© Digitised Sky Survey (DSS); Second Palomar Observatory Sky Survey (POSS-II)

NGC 2808 is well placed

Dominic Ford, Editor
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Across much of the world the globular cluster NGC 2808 in Carina will be well placed for observation. It will reach its highest point in the sky at around midnight local time.

At a declination of -64°51', it is easiest to see from the southern hemisphere but cannot be seen from latitudes much north of 5°N.

From Fairfield, it will not be observable because it will lie so far south that it never rises above the horizon.

Begin typing the name of a town near to you, and then select the town from the list of options which appear below.

At magnitude 6.2, NGC2808 is quite faint, and certainly not visible to the naked eye, but can be viewed through a pair of binoculars or small telescope.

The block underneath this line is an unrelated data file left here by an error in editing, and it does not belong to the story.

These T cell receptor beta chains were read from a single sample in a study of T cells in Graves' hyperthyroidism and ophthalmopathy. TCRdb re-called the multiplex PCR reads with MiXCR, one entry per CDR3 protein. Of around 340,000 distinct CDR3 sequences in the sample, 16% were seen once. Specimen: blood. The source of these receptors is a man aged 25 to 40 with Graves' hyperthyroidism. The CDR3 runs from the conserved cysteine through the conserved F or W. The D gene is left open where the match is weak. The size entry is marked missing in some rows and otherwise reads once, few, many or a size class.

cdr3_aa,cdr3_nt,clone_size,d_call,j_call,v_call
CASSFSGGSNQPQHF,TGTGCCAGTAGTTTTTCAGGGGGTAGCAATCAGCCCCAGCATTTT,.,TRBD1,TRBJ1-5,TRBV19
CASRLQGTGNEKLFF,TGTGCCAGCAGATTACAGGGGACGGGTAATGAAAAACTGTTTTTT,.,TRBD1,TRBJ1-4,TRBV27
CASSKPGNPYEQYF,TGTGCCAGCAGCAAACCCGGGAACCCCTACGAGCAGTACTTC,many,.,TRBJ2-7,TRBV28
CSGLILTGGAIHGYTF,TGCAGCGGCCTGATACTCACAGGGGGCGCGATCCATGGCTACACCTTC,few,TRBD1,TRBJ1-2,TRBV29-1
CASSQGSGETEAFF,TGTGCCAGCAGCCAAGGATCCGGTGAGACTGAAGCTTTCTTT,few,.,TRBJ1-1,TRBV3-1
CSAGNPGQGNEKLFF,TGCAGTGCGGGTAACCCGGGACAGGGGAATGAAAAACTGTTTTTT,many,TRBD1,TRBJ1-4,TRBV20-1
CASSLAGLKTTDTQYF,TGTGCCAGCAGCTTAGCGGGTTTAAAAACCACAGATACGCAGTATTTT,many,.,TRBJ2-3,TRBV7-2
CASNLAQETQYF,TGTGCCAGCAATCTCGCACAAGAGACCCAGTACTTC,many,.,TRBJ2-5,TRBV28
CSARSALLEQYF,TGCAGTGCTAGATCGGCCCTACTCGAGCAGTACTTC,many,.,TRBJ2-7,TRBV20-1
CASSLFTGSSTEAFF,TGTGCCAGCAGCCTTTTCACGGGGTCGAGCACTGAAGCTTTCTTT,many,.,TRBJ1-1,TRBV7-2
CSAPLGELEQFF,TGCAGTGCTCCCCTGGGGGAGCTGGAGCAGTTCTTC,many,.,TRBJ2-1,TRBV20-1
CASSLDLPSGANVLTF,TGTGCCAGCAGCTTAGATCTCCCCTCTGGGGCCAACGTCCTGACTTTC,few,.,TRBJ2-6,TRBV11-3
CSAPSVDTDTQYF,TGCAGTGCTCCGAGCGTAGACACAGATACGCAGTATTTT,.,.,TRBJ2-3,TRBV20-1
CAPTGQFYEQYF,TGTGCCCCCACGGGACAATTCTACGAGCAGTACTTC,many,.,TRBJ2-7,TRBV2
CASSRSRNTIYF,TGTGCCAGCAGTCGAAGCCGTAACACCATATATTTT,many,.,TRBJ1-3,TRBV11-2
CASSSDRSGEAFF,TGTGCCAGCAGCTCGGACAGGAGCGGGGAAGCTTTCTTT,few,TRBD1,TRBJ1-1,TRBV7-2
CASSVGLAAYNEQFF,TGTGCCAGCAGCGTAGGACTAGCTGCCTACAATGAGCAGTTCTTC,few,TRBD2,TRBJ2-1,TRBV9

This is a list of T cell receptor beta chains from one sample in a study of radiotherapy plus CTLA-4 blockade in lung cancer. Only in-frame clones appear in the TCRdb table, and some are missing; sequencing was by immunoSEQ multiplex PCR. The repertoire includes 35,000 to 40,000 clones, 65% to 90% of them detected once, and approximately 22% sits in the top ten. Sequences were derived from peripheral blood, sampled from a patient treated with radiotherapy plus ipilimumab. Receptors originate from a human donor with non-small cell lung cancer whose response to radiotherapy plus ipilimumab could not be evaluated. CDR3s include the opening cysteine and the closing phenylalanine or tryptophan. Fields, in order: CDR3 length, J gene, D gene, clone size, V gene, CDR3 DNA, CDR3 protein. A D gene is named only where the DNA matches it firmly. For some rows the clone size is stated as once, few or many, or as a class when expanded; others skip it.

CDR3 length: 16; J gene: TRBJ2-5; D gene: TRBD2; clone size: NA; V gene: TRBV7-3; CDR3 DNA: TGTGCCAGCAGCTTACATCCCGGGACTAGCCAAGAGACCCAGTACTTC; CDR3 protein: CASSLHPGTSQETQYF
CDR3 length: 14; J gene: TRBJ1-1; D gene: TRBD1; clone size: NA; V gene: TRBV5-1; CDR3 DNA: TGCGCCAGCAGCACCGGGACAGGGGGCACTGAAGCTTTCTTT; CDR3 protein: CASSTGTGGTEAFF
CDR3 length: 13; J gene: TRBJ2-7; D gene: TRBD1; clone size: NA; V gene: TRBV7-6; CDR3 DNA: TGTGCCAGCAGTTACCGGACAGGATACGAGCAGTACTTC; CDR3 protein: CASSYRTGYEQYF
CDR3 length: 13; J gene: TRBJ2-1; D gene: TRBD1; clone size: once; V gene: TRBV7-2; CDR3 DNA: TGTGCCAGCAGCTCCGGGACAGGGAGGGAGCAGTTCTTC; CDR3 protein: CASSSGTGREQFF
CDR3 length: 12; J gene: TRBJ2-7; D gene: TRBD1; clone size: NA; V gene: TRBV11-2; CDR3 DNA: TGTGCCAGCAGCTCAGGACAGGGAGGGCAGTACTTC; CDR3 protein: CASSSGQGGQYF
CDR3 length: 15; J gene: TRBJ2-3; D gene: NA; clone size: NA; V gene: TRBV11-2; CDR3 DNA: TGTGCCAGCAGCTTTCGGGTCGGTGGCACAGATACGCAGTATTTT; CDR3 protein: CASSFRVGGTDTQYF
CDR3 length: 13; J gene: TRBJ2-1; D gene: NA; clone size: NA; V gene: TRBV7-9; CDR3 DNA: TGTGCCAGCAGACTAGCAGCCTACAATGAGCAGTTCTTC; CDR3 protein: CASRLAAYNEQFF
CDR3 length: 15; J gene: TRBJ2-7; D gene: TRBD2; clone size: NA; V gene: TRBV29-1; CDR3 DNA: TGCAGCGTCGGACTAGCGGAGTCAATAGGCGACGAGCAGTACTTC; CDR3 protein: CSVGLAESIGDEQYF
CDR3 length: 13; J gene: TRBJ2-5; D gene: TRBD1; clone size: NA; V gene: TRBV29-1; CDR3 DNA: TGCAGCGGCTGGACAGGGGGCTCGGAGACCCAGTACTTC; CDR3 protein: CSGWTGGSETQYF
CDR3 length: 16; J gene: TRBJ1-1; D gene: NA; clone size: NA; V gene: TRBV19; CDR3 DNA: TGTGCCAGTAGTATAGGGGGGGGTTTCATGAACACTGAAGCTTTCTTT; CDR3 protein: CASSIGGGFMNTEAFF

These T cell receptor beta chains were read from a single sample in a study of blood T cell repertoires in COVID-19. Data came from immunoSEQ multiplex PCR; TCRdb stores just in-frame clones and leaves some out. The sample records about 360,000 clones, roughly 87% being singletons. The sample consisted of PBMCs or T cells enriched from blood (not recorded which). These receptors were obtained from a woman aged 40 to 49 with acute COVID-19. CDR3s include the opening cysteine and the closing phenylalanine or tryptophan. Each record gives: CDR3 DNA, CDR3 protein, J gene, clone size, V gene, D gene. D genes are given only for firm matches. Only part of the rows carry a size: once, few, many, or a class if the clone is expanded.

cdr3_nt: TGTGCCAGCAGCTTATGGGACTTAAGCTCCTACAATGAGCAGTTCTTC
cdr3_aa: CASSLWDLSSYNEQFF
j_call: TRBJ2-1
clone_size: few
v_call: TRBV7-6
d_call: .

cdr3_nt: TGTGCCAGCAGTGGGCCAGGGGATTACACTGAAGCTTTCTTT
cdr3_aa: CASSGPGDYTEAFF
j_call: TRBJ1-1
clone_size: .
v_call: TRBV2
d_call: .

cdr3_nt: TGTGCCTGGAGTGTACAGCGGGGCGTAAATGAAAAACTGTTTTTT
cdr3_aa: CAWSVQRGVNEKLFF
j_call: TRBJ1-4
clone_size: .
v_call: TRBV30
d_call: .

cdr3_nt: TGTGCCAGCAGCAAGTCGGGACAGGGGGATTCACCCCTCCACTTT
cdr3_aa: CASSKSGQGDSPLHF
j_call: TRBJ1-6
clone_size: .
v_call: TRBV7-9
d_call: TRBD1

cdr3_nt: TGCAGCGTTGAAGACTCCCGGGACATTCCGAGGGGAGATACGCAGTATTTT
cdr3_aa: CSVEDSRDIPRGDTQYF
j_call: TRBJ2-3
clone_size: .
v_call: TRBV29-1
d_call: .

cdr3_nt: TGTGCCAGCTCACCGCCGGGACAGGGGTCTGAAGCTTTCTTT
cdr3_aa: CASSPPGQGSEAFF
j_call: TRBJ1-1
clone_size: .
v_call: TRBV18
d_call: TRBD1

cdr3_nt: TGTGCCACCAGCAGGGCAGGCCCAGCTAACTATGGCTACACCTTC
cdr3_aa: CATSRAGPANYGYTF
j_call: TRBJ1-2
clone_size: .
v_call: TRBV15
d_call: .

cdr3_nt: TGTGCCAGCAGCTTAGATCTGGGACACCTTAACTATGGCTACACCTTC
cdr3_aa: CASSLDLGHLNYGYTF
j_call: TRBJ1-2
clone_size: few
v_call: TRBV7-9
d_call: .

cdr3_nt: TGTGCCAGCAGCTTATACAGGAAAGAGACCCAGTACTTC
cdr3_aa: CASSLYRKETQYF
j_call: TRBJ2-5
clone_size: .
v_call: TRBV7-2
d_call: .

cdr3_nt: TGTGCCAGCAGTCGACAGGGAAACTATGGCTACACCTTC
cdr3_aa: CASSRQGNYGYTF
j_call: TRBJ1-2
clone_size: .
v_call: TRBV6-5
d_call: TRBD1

The position of NGC2808 is as follows:

Object Right Ascension Declination Constellation Magnitude Angular Size
NGC2808 09h12m00s -64°51' Carina 6.2 13'48"

The coordinates above are given in J2000.0.

The sky on 07 February 2017
Twilight ends
Twilight begins

10-day old moon
Waxing Gibbous


10 days old

Rise Culm. Set
Mercury 06:08 10:51 15:35
Venus 08:30 14:46 21:02
Moon 14:14 21:26 03:39
Mars 08:56 15:09 21:21
Jupiter 22:28 04:09 09:45
Saturn 03:39 08:19 13:00
All times shown in EST.


The circumstances of this event were computed using the DE405 planetary ephemeris published by the Jet Propulsion Laboratory (JPL).

This event was automatically generated by searching the ephemeris for planetary alignments which are of interest to amateur astronomers, and the text above was generated based on an estimate of your location.

Image credit

© Digitised Sky Survey (DSS); Second Palomar Observatory Sky Survey (POSS-II)




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